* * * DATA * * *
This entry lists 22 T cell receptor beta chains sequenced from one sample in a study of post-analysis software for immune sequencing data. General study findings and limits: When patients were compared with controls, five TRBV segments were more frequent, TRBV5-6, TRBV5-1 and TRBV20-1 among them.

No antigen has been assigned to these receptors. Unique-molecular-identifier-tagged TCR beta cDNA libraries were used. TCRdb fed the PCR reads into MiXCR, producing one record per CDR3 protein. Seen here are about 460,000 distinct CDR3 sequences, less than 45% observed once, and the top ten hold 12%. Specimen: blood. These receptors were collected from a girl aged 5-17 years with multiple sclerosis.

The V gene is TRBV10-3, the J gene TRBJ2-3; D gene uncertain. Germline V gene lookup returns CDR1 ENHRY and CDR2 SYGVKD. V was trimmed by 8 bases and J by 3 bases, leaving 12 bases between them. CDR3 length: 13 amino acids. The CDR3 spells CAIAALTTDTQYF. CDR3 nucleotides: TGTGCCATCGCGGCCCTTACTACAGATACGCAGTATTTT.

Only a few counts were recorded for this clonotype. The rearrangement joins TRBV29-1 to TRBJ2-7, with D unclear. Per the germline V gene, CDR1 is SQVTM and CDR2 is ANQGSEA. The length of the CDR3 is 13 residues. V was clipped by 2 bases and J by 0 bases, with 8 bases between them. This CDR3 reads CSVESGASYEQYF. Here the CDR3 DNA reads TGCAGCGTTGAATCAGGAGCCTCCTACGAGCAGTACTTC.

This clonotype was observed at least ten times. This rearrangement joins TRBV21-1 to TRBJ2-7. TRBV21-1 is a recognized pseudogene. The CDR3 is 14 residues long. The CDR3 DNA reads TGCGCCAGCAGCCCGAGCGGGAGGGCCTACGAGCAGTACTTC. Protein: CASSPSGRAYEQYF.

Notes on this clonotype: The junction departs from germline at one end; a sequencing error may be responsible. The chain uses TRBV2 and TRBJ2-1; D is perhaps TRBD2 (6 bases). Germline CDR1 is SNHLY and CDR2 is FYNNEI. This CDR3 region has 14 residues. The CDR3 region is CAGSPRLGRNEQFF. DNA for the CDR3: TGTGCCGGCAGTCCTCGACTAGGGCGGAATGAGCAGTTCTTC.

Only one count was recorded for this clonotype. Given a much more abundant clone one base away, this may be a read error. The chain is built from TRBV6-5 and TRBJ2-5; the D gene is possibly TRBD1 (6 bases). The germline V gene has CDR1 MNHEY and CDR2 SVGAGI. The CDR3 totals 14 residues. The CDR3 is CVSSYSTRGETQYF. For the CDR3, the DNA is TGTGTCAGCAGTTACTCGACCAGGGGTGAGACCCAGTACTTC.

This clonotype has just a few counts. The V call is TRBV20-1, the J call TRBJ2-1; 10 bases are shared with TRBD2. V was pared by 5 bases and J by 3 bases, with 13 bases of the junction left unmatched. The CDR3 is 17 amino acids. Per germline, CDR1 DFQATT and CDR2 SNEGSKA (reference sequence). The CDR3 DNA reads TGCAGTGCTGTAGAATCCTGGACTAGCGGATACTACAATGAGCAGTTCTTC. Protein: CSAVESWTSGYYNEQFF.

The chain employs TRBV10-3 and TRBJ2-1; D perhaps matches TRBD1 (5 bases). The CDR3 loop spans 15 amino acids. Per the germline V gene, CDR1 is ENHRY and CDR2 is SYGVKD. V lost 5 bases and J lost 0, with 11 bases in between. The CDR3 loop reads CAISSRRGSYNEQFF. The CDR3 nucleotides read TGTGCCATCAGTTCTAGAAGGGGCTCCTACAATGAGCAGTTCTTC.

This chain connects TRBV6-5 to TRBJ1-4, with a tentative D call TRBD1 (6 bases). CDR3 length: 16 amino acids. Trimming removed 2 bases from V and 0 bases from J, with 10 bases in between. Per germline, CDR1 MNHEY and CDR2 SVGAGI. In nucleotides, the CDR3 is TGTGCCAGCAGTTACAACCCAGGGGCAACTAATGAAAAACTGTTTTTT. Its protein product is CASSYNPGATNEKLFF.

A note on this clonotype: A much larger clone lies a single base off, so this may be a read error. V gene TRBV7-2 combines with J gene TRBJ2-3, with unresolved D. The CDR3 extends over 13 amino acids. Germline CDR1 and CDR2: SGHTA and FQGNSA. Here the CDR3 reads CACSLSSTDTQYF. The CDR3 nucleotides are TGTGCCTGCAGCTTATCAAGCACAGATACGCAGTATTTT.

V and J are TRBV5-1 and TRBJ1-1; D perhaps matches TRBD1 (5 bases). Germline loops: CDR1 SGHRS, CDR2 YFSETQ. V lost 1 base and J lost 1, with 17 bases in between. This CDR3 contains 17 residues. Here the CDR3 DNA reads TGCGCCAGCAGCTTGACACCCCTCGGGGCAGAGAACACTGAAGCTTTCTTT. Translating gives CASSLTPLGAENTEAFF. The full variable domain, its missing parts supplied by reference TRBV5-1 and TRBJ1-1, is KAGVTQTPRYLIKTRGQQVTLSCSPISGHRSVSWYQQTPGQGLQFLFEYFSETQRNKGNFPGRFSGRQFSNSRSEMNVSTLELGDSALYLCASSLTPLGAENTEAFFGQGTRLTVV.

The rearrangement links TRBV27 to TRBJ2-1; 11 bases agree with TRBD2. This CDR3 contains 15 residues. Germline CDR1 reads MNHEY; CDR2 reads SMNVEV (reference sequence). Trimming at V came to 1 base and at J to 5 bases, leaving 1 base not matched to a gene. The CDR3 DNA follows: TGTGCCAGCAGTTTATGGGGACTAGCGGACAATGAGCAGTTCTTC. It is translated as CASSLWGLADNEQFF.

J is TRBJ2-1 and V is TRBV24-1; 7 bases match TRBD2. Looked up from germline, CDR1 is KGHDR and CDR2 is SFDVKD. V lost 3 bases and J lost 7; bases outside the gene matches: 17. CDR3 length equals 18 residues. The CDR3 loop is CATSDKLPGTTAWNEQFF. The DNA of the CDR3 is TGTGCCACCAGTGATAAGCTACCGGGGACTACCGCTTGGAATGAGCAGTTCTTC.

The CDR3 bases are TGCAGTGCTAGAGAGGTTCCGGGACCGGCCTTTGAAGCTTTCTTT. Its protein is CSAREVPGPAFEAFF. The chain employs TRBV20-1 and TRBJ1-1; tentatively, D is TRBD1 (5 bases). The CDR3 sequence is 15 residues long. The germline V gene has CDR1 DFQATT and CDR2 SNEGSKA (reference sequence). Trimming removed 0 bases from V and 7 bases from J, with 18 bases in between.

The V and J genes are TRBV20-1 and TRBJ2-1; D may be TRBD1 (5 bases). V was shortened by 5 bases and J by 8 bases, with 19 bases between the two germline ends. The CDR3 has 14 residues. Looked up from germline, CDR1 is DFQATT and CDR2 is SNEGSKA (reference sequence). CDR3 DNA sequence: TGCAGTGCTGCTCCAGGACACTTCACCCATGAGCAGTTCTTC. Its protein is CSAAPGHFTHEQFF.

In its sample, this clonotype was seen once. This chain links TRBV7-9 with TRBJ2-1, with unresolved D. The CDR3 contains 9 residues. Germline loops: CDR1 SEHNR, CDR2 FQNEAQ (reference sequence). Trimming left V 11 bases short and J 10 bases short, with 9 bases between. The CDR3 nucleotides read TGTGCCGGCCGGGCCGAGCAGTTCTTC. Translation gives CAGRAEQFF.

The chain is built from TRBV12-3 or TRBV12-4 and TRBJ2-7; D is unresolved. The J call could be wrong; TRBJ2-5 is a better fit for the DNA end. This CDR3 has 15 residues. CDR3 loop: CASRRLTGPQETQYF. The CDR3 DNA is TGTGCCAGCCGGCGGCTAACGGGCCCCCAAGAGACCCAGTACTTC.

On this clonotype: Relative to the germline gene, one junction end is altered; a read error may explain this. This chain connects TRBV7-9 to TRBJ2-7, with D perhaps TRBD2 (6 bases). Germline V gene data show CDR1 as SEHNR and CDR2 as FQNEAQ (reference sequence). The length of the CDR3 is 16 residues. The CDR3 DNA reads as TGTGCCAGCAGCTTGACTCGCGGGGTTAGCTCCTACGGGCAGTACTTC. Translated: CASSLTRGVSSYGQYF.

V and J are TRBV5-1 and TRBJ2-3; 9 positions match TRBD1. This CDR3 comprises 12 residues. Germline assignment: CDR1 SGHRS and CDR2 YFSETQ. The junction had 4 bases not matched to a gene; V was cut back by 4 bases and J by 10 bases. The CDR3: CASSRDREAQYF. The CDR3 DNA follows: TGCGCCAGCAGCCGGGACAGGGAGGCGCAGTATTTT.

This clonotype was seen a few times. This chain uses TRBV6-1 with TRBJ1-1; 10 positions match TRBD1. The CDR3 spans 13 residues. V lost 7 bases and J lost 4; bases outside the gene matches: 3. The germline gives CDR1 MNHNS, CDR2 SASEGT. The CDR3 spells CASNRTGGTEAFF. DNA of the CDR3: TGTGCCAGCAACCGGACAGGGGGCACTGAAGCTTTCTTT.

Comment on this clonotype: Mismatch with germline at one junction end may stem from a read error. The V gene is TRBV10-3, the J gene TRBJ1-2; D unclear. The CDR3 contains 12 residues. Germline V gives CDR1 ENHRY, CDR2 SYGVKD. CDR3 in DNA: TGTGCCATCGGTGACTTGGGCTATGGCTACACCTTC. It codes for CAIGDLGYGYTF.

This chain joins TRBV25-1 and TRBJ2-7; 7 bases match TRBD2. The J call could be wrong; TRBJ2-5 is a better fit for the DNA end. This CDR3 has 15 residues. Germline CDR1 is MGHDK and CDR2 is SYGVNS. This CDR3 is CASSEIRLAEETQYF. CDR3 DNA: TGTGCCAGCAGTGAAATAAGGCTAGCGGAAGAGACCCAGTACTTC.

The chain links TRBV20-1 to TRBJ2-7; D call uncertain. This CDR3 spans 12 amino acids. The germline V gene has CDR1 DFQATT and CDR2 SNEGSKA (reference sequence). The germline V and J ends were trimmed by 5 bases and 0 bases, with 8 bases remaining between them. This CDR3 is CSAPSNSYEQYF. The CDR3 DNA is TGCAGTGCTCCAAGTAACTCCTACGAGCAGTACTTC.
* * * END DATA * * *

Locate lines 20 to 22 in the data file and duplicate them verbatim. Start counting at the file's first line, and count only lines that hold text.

V and J are TRBV5-1 and TRBJ2-3; 9 positions match TRBD1. This CDR3 comprises 12 residues. Germline assignment: CDR1 SGHRS and CDR2 YFSETQ. The junction had 4 bases not matched to a gene; V was cut back by 4 bases and J by 10 bases. The CDR3: CASSRDREAQYF. The CDR3 DNA follows: TGCGCCAGCAGCCGGGACAGGGAGGCGCAGTATTTT.

This clonotype was seen a few times. This chain uses TRBV6-1 with TRBJ1-1; 10 positions match TRBD1. The CDR3 spans 13 residues. V lost 7 bases and J lost 4; bases outside the gene matches: 3. The germline gives CDR1 MNHNS, CDR2 SASEGT. The CDR3 spells CASNRTGGTEAFF. DNA of the CDR3: TGTGCCAGCAACCGGACAGGGGGCACTGAAGCTTTCTTT.

Comment on this clonotype: Mismatch with germline at one junction end may stem from a read error. The V gene is TRBV10-3, the J gene TRBJ1-2; D unclear. The CDR3 contains 12 residues. Germline V gives CDR1 ENHRY, CDR2 SYGVKD. CDR3 in DNA: TGTGCCATCGGTGACTTGGGCTATGGCTACACCTTC. It codes for CAIGDLGYGYTF.